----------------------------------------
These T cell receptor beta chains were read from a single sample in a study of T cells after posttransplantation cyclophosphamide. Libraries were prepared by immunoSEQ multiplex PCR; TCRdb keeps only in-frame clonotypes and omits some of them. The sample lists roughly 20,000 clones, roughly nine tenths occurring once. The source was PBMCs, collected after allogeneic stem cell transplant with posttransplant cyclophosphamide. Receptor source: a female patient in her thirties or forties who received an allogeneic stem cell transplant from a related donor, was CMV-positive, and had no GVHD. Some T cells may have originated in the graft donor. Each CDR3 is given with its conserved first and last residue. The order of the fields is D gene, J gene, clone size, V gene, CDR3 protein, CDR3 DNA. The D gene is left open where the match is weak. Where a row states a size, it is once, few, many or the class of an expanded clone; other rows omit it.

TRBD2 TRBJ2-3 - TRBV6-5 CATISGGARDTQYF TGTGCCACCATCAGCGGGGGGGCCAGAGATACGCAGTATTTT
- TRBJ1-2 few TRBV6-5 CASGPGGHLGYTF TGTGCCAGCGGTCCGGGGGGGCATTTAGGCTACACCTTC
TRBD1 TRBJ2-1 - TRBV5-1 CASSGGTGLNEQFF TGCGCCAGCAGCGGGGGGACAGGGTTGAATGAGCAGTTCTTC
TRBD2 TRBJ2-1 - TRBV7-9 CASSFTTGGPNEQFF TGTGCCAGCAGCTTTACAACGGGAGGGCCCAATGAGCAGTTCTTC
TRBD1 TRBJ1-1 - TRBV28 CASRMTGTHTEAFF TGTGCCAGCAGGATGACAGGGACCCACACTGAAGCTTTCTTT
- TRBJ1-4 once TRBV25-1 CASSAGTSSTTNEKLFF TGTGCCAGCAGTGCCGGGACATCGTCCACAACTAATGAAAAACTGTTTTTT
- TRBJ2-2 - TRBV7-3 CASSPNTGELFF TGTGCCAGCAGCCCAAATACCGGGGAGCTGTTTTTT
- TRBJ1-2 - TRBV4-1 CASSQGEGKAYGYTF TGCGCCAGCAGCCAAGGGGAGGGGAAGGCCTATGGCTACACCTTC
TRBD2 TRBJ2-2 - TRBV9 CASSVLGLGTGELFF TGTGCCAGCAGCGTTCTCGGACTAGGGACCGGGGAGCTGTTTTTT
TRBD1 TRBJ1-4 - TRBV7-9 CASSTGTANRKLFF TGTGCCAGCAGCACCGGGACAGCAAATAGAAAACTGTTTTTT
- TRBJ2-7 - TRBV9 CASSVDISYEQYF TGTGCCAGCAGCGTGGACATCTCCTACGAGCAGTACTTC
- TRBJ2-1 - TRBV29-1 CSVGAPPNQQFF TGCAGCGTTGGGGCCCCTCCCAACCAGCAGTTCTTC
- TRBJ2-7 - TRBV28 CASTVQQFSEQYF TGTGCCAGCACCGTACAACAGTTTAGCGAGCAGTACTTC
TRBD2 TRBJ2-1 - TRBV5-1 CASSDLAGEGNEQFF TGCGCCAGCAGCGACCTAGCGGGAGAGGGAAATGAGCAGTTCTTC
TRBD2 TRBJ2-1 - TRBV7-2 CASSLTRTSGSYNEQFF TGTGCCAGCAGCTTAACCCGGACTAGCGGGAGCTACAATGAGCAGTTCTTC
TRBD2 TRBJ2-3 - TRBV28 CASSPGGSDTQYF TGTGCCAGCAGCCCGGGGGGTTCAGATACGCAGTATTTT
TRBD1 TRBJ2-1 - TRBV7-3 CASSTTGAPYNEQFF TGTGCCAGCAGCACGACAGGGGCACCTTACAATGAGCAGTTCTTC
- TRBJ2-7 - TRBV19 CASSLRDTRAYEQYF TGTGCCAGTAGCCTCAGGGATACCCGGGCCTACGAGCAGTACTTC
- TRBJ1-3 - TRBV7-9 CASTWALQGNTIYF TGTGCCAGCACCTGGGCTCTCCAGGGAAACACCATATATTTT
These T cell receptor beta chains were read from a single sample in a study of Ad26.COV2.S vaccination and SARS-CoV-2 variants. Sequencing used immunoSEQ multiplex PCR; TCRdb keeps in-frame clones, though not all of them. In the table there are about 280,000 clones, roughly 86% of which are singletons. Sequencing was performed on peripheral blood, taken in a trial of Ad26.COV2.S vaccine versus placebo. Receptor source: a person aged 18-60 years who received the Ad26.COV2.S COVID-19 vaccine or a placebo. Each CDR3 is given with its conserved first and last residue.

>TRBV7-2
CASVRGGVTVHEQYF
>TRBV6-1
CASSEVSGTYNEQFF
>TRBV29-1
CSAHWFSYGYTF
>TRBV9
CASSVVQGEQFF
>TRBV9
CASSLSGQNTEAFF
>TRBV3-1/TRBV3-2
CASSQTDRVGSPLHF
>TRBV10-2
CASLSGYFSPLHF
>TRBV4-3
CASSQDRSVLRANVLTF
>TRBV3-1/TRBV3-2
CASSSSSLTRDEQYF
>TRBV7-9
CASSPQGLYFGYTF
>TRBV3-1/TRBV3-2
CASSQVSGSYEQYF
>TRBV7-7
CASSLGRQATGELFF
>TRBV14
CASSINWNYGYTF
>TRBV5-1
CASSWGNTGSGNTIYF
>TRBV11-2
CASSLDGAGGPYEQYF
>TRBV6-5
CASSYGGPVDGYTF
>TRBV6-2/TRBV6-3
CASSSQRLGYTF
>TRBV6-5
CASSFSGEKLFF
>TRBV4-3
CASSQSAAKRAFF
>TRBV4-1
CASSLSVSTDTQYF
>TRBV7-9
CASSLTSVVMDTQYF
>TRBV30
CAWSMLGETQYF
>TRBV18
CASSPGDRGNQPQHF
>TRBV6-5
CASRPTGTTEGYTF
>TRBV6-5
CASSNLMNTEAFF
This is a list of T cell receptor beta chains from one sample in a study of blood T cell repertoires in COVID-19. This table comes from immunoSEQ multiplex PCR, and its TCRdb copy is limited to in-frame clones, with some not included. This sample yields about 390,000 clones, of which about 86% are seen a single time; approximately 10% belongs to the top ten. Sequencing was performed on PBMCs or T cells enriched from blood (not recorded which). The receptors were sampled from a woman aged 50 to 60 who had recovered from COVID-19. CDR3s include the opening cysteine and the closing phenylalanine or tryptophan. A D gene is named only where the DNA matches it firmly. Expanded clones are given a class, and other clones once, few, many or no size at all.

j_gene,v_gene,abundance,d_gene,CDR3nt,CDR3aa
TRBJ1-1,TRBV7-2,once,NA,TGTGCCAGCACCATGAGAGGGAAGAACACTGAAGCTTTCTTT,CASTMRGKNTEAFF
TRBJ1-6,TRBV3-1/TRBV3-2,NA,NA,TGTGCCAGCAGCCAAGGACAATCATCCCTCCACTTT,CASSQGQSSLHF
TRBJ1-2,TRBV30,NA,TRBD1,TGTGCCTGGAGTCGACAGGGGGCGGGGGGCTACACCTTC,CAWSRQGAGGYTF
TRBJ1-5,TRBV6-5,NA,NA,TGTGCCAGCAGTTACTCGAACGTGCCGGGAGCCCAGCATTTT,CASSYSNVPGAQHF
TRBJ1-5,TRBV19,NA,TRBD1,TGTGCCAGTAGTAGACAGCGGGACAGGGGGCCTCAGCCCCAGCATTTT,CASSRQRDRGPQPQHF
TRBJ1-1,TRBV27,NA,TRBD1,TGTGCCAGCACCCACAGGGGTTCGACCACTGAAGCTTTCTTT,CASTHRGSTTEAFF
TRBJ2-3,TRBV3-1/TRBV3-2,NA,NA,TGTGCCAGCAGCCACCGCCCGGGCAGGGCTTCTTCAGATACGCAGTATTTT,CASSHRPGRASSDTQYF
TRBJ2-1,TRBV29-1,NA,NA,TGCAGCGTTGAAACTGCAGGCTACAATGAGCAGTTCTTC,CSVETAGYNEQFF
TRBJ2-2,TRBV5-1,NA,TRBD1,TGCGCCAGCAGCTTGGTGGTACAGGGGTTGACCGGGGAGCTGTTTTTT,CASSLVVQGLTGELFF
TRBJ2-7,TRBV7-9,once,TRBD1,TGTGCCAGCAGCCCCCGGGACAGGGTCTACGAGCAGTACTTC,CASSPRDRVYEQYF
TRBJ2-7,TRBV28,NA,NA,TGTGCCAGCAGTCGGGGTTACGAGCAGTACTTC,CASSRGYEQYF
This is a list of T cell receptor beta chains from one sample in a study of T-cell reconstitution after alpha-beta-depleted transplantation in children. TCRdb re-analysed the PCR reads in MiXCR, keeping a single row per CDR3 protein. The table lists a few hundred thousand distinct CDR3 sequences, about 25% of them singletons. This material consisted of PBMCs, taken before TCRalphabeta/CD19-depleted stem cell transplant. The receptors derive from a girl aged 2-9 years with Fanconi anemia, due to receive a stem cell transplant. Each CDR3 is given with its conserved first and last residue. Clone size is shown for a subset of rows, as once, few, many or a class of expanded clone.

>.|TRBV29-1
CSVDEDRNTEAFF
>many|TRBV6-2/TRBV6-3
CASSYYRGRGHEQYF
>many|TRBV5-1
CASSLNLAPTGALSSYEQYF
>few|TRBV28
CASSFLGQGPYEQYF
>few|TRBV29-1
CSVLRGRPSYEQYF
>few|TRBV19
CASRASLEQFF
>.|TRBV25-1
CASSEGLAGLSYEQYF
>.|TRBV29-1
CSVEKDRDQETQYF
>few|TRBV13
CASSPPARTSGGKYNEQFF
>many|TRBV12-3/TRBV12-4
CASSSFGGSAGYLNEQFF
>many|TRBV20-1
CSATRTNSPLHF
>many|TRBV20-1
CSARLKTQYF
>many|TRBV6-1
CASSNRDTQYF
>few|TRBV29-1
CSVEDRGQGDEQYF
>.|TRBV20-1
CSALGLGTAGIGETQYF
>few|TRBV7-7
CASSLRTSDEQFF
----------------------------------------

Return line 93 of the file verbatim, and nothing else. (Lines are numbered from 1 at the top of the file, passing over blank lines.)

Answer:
CASSFLGQGPYEQYF